Question: PCA and loadings question
gravatar for camillab.
6 months ago by
camillab.30 wrote:


I have a problem with PCA: I don't understand when it's recommended to scale or not and how to identify the loadings for PC1 (so the genes that in theory are most responsible for the variance and so if, I have understood correctly, are responsible to cluster my samples far away on the PC1). I have only RPKM/FPKM dataset (bulk-RNAseq) so unfortunately, I cannot perform the PCA on raw data.

  1. Is it correct to perform PCA on normalized data (RPKM/FPKM)?

  2. Assuming it's correct, Log transformation prior the PCA: is it correct to add a pseudo- count (log2 n + 1) or should I do only log transform? (I have followed this for my code:

  3. I have previously asked you how to scale the bulkRNAseq and following your suggestions I should set scale=F since I have already normalized the dataset prior the PCA to not lose important information (Question: PCA: log transform and scale=T/F?). But if I want to do the PCA on genes shared across multiple datasets (each dataset sequenced at different time, different species, and so on) is it better to set the center=T and scale=F or =T? I did log transform+pseudocount and then I did both "approaches" (scaling or not scaling). Is it correct thinking that it would be more correct set scale=T rather than scale=F since scaling has the advantage that all my genes are on the same scale regardless of expression level? The consequence of scaling is that that lowly-expressed genes have the same impact as highly-expressed genes and if we analyzed each dataset separately I would agree that genes with higher expression levels are more relevant overall towards shaping the cellular identity compared to low expressed genes but I am not sure I am able to see how similar/different are tissue from different species. (I don't know if this makes sense...)

  4. I compared different datasets generated at different times of different species (I do not have the raw count) trying two approaches: initially I have identified shared genes across the dataset, then performed PCA/heatmap, but I have also followed the suggestion to convert each dataset into Z-scores, then identify shared genes and then PCA/heatmap (Comparison different Datasets without having the FASTQ ). Now if I want to see which genes are responsible for cluster my samples far from each other (= which genes are resposible for the most variance) so, as far as I understood, I should look at the loadings/rotations but I am confused about the "loadings/rotation". Each gene contributes differently to the different PCs but those that contribute to cluster far apart my samples are those with the higher variance and they are represented with the PC1. so if I select the top 500 in PC1 and I re-run the PCA only on those 500 I should see that the samples cluster very far apart from each other? Is it correct? so if I select those that in the PC1 has less "weight" when computing again the PCA they should make my samples cluster together/closer than before. is it correct? And also, if all these are correct, should I center and scale or not in my PCA or is there a better what to plot the loadings? why all my loadings have only positive numbers ? is it because I log transformed + pseudocount the dataset before running the PCA?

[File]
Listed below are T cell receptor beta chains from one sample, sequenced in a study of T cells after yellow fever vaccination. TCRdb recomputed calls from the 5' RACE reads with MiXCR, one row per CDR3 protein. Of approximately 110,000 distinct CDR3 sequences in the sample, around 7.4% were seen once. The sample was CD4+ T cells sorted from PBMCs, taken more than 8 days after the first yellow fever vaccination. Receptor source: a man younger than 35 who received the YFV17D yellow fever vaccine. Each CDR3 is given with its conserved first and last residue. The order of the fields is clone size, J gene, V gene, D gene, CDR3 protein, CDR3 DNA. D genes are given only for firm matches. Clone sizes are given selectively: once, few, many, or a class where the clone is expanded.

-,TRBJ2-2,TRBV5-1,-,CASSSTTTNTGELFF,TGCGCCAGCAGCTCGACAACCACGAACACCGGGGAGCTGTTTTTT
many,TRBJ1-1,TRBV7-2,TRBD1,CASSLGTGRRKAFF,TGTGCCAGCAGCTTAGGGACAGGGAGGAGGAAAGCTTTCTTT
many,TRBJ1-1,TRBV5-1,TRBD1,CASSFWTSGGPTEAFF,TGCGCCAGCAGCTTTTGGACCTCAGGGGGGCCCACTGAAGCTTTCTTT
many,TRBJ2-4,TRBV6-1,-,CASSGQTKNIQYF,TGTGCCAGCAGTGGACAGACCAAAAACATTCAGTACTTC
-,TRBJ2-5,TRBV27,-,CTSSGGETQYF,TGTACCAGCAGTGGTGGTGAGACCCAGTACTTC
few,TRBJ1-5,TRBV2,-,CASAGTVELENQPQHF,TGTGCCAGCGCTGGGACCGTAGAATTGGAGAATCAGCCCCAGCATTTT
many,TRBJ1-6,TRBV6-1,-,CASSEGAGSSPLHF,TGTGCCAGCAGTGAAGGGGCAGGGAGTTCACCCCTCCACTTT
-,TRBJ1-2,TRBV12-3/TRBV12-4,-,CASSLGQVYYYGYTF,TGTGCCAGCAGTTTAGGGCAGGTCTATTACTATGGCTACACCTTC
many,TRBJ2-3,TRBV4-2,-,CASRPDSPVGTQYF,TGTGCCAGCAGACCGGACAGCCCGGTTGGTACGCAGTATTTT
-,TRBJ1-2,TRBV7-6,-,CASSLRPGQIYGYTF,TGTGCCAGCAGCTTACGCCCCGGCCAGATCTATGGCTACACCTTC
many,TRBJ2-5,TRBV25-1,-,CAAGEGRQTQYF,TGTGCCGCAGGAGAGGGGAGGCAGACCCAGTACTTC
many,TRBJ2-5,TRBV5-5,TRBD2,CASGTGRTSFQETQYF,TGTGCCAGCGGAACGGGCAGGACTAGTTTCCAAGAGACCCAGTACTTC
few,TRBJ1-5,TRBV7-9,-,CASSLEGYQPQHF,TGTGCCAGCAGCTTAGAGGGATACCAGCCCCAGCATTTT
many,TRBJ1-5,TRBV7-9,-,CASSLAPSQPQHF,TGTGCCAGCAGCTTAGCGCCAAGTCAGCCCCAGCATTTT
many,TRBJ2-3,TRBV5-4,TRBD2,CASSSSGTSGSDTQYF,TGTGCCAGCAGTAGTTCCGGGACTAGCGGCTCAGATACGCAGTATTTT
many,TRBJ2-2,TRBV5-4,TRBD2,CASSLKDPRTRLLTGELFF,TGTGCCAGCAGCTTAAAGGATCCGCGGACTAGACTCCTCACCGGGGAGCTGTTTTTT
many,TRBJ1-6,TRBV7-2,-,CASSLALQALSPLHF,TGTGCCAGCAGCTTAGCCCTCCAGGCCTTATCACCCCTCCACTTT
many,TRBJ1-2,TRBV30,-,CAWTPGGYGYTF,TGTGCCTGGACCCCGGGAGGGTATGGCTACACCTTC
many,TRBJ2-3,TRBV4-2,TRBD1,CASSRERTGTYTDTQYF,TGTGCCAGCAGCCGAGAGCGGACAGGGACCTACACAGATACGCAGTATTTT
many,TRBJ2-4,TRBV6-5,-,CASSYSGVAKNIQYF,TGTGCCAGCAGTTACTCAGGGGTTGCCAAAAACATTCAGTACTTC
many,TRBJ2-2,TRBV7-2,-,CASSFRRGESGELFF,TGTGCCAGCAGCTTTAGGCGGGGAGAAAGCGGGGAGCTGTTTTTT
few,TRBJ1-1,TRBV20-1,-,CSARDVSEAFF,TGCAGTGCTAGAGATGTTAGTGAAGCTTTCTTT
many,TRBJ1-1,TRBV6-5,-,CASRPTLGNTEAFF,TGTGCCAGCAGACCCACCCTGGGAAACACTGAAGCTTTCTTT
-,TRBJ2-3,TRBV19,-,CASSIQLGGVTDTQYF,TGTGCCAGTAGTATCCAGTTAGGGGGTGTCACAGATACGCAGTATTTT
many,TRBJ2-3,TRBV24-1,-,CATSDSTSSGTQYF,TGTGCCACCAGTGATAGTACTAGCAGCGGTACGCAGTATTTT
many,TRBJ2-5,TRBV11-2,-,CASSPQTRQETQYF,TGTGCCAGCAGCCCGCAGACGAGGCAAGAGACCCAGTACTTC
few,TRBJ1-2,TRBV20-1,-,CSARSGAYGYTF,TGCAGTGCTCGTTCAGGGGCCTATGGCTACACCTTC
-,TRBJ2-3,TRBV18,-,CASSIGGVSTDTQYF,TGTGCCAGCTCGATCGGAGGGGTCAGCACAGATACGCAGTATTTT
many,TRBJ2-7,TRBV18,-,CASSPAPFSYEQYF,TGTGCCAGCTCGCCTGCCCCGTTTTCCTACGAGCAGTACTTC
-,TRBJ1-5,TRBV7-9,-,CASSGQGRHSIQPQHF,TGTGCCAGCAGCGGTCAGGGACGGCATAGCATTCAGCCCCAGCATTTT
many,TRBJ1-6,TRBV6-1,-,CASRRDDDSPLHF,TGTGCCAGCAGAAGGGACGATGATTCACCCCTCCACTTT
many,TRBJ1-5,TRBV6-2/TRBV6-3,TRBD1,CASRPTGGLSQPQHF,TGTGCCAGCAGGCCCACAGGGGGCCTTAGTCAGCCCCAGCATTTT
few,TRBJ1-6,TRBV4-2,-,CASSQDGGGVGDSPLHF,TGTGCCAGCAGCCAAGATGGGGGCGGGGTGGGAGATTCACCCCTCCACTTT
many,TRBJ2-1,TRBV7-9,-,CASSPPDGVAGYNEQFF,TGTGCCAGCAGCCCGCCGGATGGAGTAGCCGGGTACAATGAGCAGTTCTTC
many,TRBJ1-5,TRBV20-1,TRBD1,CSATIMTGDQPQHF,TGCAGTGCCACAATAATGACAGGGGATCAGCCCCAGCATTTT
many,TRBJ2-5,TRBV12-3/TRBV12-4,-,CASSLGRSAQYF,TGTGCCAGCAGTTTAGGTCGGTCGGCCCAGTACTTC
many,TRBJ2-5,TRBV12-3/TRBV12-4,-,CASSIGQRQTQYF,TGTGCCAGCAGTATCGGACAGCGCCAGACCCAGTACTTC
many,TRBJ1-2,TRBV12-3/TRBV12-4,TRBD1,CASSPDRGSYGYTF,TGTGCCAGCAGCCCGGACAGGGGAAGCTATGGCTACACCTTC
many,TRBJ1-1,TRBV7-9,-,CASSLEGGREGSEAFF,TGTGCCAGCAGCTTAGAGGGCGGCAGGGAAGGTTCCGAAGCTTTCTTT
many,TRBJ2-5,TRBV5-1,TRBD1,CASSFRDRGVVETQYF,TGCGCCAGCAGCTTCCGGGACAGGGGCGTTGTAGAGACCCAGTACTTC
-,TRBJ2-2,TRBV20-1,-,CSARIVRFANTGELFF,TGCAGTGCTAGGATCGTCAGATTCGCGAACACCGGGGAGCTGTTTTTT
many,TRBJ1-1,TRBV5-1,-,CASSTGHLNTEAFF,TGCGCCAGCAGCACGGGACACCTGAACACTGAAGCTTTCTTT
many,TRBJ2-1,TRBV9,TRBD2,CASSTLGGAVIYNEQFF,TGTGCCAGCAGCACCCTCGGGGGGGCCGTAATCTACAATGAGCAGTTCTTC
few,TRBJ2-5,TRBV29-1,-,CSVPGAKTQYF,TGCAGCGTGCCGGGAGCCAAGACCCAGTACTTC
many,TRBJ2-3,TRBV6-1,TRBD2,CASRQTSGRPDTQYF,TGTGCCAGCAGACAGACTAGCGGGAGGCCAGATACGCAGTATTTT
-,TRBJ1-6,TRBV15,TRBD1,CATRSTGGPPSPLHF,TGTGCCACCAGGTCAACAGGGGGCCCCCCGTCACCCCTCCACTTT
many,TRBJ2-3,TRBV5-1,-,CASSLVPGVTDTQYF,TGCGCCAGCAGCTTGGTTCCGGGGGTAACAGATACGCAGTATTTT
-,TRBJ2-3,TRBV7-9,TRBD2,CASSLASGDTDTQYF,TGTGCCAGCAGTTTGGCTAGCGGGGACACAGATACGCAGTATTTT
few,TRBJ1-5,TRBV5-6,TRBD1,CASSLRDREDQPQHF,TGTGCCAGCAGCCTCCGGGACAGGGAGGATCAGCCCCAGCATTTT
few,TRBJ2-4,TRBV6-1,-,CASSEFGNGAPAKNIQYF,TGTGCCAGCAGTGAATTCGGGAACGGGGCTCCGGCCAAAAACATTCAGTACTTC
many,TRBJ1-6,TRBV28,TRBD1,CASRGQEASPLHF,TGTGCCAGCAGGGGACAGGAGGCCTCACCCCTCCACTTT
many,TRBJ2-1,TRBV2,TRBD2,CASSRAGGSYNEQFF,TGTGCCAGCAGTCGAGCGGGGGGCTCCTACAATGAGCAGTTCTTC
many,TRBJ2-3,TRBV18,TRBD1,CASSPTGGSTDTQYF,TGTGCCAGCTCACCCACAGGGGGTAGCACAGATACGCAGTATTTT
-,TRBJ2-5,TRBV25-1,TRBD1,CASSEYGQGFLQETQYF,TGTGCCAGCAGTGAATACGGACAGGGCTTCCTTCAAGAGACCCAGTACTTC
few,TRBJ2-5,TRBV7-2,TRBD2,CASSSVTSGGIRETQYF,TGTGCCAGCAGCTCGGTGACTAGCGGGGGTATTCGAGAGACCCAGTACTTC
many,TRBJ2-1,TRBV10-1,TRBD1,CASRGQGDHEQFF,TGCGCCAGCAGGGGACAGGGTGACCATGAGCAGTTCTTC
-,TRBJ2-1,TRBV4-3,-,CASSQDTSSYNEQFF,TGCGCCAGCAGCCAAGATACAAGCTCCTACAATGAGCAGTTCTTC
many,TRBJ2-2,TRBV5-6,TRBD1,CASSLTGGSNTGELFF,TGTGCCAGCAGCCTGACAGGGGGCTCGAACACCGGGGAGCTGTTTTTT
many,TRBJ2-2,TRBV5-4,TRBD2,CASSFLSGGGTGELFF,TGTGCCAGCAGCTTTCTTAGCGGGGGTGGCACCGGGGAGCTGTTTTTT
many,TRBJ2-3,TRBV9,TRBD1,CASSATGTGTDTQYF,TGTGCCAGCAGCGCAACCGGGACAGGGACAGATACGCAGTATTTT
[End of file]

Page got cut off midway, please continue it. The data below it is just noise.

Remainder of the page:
Apologies if these question are stupid and thank you for your time!


pca loadings bulkrna scale • 377 views
ADD COMMENTlink modified 4 months ago by Biostar ♦♦ 20 • written 6 months ago by camillab.30

Can you take a step back and try to explain what exactly the question is that you're trying to address? I.e. why are you interested in the loadings to begin with?

ADD REPLYlink written 6 months ago by Friederike6.7k

So assuming you have a PCA like this : ]you see that the pink samples(=TURP) do not cluster with the purple one (=primary), if I want to see which genes make these samples to not cluster together I should look at the loadings of the PC1 which represent the genes that contributes to the most variance so those genes that are responsible to do not cluster the samples together (so, those genes that differ most across the 4 samples). Am I right?

So I tried to check for the loadings but I got only positive values which I believe might be due to the fact that I log transform + 1 the dataset before computing the PCA but 1. I am not sure log2 n +1 is the right way to log transform 2. why do I get only positive values and how to interpret them

ADD REPLYlink modified 6 months ago • written 6 months ago by camillab.30

The typical approach with RNA-seq data would be to do differential gene expression analysis using sophisticated t-tests on data that has been optimally normalized where the normalization would be taken care of by the package, e.g. DESeq2 or edgeR. Of course, you will need raw counts for that. What is the reason you only have the RPKM values?

To address your concern about positive loadings only -- I'm not sure why you are concerned about that. It just means that those top loadings are mostly positively correlated.

ADD REPLYlink modified 6 months ago • written 6 months ago by Friederike6.7k

I have no negative loadings at all. Is it normal?

the dataset downloaded from NCBI GEO have the normalised reads and not raw counts

ADD REPLYlink written 6 months ago by camillab.30

I have no negative loadings at all. Is it normal?

How many PCs have you looked at?

the dataset downloaded from NCBI GEO have the normalised reads and not raw counts

If this is data from GEO you could download the FASTQ files, do the alignment and raw read counting yourself. If you want to draw conclusions from this analysis that are meant to guide future research, I would strongly recommend to do that.

ADD REPLYlink written 6 months ago by Friederike6.7k
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